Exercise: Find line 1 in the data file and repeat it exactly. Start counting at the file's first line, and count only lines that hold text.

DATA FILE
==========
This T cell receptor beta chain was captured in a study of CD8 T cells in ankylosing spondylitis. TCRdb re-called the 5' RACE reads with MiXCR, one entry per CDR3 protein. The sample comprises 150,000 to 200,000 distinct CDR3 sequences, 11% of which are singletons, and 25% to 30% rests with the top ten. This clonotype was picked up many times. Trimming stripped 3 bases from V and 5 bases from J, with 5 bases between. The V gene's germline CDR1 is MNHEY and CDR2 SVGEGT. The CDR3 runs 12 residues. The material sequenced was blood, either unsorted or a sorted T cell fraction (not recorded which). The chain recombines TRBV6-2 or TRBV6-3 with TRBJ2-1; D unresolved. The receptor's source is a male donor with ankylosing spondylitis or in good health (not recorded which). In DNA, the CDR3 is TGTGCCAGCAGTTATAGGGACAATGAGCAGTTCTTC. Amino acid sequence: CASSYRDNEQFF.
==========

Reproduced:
This T cell receptor beta chain was captured in a study of CD8 T cells in ankylosing spondylitis. TCRdb re-called the 5' RACE reads with MiXCR, one entry per CDR3 protein. The sample comprises 150,000 to 200,000 distinct CDR3 sequences, 11% of which are singletons, and 25% to 30% rests with the top ten. This clonotype was picked up many times. Trimming stripped 3 bases from V and 5 bases from J, with 5 bases between. The V gene's germline CDR1 is MNHEY and CDR2 SVGEGT. The CDR3 runs 12 residues. The material sequenced was blood, either unsorted or a sorted T cell fraction (not recorded which). The chain recombines TRBV6-2 or TRBV6-3 with TRBJ2-1; D unresolved. The receptor's source is a male donor with ankylosing spondylitis or in good health (not recorded which). In DNA, the CDR3 is TGTGCCAGCAGTTATAGGGACAATGAGCAGTTCTTC. Amino acid sequence: CASSYRDNEQFF.